It’s helpful to designate an adventure play section in the playground – about a baseball diamond size space (excluding the outfield), preferably including sand/mud, and not too far from a water source. Supervision won’t be spread out too far and the rest of the playground will be available for other children during the day. Identify the perimeter of the play area and where loose parts will be placed (e.g. a cardboard tube placed near a sandpit will often become a tool for digging and exploration).

On the big day, consider how you will lay out the loose parts 

Avoid creating obvious play stations but spread out loose parts with hints as to how they might be used. Not all of the loose parts need be laid out on the site initially. Try introducing new parts as some things become too worn for play.

Supervising play on your big day

When given the freedom to play with loose parts, students will surprise you with new and creative ways to play! This can be a challenge to supervise, and requires that you balance the opportunity for students to direct their own play with the rules of the playground and risk of injury. Rather than over-policing play, focus on three simple rules: stay within the boundaries, everyone helps clean up, and have fun!

Tidy up

Be sure to include tidy up time in your schedule. Have students re-organize the play field for the next group. Make sure supervisors have transition time between groups to rest and regroup. At the end of the day, sort the waste from the stuff you need to return or store. Be extra nice to your caretakers as they will have the extra work of making sure that waste is properly recycled or disposed. Thank them!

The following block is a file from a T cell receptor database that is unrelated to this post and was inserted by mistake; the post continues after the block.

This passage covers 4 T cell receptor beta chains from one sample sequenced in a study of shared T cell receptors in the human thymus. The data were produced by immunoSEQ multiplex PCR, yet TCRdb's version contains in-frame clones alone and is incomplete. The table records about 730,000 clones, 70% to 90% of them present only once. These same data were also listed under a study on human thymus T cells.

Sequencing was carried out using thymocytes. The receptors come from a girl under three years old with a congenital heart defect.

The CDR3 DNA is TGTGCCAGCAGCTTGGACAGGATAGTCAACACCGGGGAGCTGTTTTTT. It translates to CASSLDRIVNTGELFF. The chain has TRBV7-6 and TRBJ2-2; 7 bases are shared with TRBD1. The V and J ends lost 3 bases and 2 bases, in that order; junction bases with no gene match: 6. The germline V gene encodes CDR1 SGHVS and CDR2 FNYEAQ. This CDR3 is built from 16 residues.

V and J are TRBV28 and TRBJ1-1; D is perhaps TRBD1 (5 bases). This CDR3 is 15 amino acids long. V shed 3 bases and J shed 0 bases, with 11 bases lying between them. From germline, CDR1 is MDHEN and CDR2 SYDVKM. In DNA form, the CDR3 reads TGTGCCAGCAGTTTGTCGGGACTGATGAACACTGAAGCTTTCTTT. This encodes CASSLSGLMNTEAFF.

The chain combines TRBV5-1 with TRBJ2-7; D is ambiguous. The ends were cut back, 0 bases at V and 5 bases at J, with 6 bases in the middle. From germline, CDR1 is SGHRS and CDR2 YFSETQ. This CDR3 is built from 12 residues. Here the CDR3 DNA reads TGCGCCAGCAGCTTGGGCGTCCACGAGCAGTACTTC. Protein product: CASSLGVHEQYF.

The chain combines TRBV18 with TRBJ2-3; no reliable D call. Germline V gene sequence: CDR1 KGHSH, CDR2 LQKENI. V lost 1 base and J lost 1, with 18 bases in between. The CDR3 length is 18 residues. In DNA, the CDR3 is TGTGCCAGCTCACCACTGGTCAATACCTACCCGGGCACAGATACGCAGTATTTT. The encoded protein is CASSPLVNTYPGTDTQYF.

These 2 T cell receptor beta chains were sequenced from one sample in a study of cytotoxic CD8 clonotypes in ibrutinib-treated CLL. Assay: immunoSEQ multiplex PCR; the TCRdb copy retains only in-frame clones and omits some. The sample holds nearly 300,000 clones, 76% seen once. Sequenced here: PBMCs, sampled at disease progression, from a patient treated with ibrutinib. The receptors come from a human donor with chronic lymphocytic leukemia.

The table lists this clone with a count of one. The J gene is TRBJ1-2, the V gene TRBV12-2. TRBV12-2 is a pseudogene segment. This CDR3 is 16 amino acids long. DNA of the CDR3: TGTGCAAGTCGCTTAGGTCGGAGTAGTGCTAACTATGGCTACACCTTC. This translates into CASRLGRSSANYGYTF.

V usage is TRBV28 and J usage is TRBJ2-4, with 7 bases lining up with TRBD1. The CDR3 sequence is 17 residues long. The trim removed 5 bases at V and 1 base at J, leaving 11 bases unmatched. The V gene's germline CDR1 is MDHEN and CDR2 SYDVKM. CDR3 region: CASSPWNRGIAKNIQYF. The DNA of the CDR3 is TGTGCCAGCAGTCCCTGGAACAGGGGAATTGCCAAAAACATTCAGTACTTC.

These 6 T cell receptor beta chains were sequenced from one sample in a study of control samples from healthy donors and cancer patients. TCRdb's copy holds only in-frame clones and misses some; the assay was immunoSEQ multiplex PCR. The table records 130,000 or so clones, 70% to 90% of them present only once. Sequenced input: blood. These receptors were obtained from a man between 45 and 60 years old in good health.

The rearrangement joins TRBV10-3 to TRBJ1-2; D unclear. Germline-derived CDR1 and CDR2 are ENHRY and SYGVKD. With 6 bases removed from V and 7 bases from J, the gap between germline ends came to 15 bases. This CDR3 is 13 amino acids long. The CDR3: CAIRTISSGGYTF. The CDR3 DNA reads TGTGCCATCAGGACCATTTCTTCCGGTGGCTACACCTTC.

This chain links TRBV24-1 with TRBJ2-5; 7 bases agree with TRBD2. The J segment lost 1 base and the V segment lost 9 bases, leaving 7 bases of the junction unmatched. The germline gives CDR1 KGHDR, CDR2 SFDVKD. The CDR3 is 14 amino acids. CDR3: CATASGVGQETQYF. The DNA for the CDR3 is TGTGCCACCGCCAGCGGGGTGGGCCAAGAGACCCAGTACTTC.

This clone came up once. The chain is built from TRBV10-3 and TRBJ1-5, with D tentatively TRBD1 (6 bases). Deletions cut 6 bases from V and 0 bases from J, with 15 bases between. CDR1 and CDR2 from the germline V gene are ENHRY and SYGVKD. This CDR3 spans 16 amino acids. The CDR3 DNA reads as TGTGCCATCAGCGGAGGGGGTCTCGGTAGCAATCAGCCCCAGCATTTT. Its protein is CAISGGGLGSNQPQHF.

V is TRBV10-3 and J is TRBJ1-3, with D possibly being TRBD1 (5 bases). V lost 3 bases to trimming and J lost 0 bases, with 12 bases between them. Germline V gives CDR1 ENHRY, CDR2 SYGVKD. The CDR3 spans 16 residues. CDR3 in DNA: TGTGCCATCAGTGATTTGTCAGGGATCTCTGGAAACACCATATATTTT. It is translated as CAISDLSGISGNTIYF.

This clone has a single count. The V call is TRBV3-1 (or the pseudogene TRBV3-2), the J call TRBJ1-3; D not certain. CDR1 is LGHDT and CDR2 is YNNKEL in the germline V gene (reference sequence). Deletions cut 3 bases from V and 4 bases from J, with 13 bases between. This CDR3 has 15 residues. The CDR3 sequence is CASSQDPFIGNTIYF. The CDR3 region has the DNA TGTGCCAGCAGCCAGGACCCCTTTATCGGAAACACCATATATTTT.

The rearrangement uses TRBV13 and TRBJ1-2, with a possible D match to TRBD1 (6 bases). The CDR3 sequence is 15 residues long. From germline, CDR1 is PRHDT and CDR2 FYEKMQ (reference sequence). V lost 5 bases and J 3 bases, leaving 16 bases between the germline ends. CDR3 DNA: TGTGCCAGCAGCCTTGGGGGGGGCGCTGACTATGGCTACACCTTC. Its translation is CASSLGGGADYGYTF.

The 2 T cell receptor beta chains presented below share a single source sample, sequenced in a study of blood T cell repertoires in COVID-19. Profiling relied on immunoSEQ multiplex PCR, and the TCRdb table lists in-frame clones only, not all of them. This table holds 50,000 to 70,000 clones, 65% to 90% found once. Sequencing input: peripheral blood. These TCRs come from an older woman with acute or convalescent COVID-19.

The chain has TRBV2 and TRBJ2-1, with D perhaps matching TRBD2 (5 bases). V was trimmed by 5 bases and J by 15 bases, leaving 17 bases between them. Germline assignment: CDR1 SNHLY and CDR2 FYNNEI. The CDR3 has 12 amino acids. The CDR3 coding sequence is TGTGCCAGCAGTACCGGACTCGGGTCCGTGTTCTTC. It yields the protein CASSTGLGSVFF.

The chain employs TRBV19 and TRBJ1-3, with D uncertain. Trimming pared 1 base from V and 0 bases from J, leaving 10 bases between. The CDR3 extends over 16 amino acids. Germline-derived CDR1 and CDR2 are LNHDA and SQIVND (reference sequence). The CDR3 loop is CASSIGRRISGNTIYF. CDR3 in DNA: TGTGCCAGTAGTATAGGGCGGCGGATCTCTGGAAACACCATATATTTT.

Pacific Underwater Calendar: Spring

Did you spot any sea life over spring break?

Here is a link to an interesting article about what sea life is like along the Pacific coast in the spring.

Pacific Underwater Calendar:  Spring is in the air and the water.

What you can do to help protect sea life (from the David Suzuki Foundation):

  • Monitor marine mammal populations with a digital app, such as Whale mAPP.

Want to learn about the ocean all year round? Visit the Pacific Underwater Calendar!

Featured Image: Credit to L. Lane, Parksville, BC for this great shot of sea lions with very full bellies after feasting on migrating herring!